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A command-line utility for declaratively provisioning PKI in Hashicorp Vault

Project description


Python Version License Coverage Status CircleCI

pkictl is a CLI tool for declaratively configuring and provisioning PKI secrets in HashiCorp Vault. Root and Intermediate Certificate Authorities (CAs) along with their associated roles and policies can be defined and created from a YAML file. It simplifies automating the provisioning of an internal PKI using Vault and strives to achieve idempotency.

pkictl is inspired by kubectl.

How It Works

pkictl uses the Vault HTTP API to mount PKI secrets engines for Root and Intermediate CAs. Intermediate CAs can be signed by a Root CA or other Intermediate CAs. Roles and Policies can be defined in the YAML file for Intermediate CAs.

The Key/Value secrets engine is also used to store the private keys of Intermediate CAs that are configured for export (ie. spec.type: exported).


pkictl can be installed via pip:

$ pip install pkictl


pkictl has been tested against versions 0.10.X and 0.11.X of Vault.


$ pkictl --help

declaratively configure PKI secrets in Hashicorp Vault

optional arguments:
-h, --help     show this help message and exit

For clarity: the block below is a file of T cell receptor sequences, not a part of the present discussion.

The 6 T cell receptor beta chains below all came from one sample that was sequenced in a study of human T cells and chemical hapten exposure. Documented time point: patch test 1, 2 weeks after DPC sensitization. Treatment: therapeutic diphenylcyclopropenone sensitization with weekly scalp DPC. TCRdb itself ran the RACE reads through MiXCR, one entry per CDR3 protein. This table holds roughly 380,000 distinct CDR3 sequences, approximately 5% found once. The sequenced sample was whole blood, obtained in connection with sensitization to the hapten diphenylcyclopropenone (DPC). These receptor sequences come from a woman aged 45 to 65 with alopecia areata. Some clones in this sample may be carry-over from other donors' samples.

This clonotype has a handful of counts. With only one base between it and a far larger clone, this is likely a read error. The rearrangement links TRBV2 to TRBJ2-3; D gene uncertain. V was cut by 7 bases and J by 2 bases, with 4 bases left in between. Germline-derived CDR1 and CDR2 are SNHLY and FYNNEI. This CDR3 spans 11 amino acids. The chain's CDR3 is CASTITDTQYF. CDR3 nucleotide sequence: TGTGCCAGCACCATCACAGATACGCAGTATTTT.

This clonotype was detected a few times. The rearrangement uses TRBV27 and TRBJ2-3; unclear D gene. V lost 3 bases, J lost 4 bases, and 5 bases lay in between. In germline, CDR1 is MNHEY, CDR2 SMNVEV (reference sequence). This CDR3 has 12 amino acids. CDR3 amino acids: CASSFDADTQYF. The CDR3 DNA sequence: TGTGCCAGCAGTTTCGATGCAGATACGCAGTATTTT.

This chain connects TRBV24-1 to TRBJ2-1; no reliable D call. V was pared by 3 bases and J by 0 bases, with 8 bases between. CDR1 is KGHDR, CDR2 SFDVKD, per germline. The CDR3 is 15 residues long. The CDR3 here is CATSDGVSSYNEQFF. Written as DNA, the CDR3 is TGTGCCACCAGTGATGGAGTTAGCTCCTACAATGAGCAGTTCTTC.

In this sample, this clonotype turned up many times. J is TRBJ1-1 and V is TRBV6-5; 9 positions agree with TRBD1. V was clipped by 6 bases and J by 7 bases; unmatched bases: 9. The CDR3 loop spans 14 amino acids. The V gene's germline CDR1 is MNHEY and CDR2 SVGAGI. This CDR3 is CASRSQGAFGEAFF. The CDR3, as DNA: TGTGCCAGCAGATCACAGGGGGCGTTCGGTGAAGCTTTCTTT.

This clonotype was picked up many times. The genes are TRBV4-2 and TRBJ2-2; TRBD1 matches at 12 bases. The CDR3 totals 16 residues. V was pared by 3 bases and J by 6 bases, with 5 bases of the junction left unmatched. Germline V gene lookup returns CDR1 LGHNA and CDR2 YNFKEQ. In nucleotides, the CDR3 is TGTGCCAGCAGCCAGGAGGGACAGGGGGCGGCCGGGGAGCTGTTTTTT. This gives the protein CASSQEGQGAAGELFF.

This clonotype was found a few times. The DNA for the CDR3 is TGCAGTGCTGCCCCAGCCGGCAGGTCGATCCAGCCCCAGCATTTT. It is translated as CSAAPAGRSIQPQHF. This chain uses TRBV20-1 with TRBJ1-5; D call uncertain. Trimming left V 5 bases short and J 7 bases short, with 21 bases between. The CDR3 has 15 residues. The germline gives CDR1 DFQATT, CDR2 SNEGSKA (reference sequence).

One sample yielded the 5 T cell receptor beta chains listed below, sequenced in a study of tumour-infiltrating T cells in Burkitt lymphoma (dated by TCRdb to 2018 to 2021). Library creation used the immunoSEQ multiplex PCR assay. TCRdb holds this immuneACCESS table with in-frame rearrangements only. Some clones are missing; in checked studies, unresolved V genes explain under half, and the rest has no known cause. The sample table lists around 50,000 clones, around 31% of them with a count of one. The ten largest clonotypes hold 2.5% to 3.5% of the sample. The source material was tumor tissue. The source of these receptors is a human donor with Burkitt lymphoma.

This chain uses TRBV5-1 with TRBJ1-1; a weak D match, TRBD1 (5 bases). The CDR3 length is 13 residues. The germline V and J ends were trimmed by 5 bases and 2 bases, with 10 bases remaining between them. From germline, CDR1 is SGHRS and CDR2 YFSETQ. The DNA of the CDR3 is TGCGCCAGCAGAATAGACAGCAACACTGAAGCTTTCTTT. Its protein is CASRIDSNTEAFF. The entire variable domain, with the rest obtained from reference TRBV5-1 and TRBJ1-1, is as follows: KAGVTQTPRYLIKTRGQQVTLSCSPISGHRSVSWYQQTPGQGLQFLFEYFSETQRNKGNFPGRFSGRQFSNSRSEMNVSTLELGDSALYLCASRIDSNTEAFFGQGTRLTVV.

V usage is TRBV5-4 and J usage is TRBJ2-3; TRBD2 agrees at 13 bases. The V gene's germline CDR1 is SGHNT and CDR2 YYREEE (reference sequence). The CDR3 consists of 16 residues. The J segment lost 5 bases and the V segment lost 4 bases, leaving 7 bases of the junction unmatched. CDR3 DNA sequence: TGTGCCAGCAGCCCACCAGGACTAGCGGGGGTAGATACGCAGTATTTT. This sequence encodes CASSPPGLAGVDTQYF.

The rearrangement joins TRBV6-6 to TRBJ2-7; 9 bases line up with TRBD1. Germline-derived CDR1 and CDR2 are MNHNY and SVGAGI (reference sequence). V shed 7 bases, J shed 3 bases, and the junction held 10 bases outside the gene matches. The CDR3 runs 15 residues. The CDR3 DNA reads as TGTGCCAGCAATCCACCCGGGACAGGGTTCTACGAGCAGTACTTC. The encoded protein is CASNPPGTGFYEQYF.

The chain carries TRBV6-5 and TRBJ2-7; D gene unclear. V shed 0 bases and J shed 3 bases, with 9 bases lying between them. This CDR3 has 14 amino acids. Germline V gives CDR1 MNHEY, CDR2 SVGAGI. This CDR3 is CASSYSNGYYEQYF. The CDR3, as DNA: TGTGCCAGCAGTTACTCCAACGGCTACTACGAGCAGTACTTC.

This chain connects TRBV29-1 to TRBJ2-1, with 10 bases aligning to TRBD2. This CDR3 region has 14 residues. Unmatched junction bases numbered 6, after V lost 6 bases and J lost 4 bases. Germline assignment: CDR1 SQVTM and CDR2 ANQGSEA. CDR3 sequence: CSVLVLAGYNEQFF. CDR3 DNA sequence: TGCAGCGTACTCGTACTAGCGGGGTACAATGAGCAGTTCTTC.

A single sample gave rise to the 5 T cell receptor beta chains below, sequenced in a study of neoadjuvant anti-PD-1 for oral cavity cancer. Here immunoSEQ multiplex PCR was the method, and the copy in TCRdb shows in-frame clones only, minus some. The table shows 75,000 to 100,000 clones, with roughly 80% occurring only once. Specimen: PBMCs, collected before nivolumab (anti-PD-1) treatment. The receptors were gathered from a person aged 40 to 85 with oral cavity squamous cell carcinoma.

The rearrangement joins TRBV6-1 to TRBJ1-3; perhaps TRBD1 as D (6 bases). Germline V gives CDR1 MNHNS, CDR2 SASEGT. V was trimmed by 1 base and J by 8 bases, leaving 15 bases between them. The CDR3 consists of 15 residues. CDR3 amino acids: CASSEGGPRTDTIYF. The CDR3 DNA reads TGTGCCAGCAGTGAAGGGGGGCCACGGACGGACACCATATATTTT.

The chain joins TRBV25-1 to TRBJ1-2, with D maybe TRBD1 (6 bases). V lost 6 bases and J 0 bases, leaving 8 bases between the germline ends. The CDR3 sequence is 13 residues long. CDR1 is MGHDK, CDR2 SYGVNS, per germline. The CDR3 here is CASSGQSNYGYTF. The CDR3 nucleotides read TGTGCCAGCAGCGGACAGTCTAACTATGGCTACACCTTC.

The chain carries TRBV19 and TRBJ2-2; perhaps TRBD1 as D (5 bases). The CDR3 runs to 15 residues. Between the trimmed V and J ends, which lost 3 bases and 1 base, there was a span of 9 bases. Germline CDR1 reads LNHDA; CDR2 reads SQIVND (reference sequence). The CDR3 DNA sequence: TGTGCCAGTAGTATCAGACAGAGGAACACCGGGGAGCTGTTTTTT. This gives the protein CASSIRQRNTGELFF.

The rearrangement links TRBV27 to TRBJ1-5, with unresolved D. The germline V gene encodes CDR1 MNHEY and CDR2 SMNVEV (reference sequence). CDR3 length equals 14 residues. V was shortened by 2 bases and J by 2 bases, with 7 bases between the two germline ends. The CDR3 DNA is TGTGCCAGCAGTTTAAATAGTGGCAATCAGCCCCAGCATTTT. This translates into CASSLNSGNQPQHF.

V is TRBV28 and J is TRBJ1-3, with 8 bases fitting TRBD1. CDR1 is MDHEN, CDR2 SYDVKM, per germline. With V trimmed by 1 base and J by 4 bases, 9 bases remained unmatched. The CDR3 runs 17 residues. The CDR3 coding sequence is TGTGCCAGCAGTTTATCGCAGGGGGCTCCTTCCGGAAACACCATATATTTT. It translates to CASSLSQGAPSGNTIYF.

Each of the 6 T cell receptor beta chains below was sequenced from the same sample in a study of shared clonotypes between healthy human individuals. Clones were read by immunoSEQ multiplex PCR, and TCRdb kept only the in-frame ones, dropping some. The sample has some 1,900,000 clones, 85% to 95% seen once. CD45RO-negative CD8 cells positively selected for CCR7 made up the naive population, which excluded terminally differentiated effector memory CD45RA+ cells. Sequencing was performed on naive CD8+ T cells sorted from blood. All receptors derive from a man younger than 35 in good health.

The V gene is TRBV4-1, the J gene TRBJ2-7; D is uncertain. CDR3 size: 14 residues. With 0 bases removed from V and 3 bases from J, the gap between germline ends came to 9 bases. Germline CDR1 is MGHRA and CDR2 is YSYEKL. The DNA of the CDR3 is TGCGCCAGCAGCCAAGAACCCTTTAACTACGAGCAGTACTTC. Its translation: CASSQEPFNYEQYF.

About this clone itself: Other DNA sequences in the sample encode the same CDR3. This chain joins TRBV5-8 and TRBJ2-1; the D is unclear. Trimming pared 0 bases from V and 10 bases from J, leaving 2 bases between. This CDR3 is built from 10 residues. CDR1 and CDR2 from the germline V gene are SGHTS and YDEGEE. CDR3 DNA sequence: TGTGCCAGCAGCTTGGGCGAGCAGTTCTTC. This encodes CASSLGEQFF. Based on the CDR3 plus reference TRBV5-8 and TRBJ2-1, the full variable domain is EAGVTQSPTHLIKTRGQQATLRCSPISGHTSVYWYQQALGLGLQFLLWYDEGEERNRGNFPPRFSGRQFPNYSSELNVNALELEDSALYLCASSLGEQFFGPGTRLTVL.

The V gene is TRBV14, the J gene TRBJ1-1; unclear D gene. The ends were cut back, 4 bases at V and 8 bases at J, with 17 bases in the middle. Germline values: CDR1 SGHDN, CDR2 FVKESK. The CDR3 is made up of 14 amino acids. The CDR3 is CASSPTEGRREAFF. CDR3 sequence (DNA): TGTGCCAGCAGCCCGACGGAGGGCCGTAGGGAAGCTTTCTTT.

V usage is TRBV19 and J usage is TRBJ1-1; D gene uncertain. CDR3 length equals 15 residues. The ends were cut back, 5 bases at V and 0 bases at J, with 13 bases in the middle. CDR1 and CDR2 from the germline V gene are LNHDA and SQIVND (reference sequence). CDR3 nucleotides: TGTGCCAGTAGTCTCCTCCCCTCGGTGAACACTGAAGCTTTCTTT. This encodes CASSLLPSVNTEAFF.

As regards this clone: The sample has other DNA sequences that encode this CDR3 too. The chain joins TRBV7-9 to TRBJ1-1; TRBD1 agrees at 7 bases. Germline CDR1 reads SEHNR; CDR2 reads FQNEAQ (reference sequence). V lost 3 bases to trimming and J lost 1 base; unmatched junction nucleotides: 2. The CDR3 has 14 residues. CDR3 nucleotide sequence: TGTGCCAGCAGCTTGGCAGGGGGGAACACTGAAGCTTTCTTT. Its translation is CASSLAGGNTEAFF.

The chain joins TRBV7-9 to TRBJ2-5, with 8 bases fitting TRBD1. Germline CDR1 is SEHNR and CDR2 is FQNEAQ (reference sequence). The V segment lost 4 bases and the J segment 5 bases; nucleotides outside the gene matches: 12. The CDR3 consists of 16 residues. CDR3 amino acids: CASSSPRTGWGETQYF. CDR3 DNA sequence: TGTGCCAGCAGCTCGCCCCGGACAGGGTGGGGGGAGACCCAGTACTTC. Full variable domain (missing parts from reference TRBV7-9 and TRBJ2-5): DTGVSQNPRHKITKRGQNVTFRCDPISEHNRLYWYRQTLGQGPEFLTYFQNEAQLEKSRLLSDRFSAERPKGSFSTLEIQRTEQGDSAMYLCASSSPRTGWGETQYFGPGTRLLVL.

-d, --debug    enable debug output
-v, --version  show program's version number and exit


    init         Initializes the Hashicorp Vault server
    apply        Creates PKI secrets from a YAML file


If you're unfamiliar with Vault's PKI secrets, read this guide: Build Your Own Certificate Authority (CA)

pkictl requires an unsealed Hashicorp Vault server and an authentication token with privileges to:

  • mount PKI and KV secrets engines
  • read and write PKI secrets
  • write KV secrets

Initializing the Vault server

Initialize a new Vault server and unseal it:

$ pkictl init -u https://localhost:8200

The Vault server will be initialized with 5 key shares and a key threshold of 3.

  • the root token is saved in .vault-token
  • the master keys shares are saved in vault.log

Initializing and unsealing the Vault server this way is only provided as a convenience for development/testing and is highly discouraged.

Declaratively provisioning PKI secrets

A YAML manifest file is used to define Root and Intermediate CAs, Key/Value engines, roles and policies.

Create a manifest file:

kind: RootCA
name: demo-root-ca
description: pkictl demo Root CA
  key_type: ec
  key_bits: 384
  ttl: 17532h
  exclude_cn_from_sans: true
    common_name: Demo Root CA
    organization: pkictl
    ou: README Demo
    country: US
    locality: San Francisco
    province: California
kind: IntermediateCA
name: demo-intermediate-ca
description: pkictl demo Intermediate CA
issuer: demo-root-ca
kv_backend: demo-kv-engine
  type: exported
  key_type: rsa
  key_bits: 4096
  ttl: 8766h
    common_name: Demo Intermediate CA
    organization: pkictl
    ou: README Demo
    country: US
    locality: San Francisco
    province: California
  - name: server
      max_ttl: 8766h
      ttl: 8766h
      allow_subdomains: true
      client_flag: false
      server_flag: true
  - name: demo-intermediate-ca-pkey
    policy: |
      path "demo-kv-engine" {
        capabilities = ["list"]